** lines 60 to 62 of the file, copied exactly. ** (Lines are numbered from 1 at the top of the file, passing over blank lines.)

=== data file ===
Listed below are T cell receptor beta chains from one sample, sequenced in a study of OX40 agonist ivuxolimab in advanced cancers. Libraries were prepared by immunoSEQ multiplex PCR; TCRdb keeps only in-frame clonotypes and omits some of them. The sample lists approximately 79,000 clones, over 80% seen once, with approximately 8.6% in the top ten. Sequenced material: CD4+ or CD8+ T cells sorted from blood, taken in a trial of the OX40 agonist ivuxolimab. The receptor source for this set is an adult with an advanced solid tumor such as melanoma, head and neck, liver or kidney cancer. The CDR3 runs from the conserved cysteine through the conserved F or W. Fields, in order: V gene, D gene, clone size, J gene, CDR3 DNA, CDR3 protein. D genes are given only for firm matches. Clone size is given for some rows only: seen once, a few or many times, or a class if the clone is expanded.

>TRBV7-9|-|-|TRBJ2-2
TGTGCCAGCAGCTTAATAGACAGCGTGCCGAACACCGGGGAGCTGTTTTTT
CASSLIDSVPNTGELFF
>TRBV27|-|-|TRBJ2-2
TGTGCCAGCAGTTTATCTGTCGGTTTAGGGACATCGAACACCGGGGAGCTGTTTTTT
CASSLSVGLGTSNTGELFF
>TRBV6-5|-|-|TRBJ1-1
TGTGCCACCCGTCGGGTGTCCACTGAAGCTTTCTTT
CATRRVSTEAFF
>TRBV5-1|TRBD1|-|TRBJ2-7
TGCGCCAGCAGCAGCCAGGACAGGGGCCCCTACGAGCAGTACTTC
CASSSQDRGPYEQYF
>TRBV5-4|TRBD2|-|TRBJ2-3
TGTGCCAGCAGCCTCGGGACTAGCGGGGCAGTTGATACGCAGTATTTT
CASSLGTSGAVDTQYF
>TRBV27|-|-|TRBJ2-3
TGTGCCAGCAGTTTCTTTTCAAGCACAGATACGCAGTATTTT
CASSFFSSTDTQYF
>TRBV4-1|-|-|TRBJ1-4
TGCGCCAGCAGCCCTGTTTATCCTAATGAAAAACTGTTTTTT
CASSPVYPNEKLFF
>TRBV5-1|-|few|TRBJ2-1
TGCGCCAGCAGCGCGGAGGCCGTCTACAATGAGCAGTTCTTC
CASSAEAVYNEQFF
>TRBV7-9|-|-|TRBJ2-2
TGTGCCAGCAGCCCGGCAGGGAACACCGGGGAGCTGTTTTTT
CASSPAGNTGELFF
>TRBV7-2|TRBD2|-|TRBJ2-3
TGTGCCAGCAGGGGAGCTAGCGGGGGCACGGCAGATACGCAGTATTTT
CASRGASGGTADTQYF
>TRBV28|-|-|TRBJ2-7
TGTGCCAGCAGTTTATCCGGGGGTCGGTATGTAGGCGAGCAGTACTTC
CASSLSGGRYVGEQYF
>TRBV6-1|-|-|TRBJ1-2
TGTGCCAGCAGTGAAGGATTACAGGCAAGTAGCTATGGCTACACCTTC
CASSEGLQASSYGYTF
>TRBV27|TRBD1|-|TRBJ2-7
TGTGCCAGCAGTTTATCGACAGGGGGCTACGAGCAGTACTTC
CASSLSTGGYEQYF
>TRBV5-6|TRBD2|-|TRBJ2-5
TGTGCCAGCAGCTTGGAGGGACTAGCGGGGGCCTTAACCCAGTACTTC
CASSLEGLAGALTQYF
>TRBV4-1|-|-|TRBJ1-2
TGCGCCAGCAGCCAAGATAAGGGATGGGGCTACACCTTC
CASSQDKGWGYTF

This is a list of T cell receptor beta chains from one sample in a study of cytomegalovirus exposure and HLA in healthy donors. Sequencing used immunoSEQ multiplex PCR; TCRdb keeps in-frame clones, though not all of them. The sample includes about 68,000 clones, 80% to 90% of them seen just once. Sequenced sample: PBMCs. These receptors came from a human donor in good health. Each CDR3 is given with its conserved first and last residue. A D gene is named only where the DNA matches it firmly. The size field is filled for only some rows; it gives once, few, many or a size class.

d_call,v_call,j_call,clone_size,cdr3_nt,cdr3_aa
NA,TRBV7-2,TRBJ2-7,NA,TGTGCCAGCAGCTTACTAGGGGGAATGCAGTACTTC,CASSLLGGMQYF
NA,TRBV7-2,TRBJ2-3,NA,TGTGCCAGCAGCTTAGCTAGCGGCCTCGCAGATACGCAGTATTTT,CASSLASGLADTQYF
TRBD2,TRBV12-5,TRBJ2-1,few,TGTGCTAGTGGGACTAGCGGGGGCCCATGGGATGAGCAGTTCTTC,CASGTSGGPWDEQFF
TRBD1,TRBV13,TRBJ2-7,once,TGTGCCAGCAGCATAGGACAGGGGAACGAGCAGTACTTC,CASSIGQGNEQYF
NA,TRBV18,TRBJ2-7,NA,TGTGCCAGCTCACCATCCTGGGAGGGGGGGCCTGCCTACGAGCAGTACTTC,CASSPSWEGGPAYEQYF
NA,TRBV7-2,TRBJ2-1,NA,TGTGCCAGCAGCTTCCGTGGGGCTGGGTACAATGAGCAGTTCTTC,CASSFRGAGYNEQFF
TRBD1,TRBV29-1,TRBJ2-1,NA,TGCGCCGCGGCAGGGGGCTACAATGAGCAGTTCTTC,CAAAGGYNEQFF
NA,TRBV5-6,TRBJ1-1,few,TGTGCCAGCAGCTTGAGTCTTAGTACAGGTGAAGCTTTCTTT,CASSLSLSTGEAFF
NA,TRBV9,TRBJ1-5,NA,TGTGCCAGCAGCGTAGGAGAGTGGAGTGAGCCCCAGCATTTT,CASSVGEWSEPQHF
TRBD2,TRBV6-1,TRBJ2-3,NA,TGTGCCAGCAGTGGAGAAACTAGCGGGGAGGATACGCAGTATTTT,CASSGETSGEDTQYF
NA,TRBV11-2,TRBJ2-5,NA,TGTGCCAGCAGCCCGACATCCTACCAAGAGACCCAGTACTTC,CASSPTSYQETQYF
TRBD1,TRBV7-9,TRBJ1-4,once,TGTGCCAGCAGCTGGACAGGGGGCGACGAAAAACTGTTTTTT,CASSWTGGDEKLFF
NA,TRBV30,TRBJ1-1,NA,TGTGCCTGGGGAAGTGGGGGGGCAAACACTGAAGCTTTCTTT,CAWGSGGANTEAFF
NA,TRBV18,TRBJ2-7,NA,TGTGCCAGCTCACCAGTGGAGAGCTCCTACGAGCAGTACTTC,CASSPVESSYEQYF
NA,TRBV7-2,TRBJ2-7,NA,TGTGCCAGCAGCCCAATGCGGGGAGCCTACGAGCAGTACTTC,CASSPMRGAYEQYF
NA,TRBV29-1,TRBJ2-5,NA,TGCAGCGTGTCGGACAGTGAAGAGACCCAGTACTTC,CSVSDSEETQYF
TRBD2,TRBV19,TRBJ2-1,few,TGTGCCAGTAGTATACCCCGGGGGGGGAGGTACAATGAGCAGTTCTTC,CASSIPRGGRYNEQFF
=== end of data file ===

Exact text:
TRBD1,TRBV7-9,TRBJ1-4,once,TGTGCCAGCAGCTGGACAGGGGGCGACGAAAAACTGTTTTTT,CASSWTGGDEKLFF
NA,TRBV30,TRBJ1-1,NA,TGTGCCTGGGGAAGTGGGGGGGCAAACACTGAAGCTTTCTTT,CAWGSGGANTEAFF
NA,TRBV18,TRBJ2-7,NA,TGTGCCAGCTCACCAGTGGAGAGCTCCTACGAGCAGTACTTC,CASSPVESSYEQYF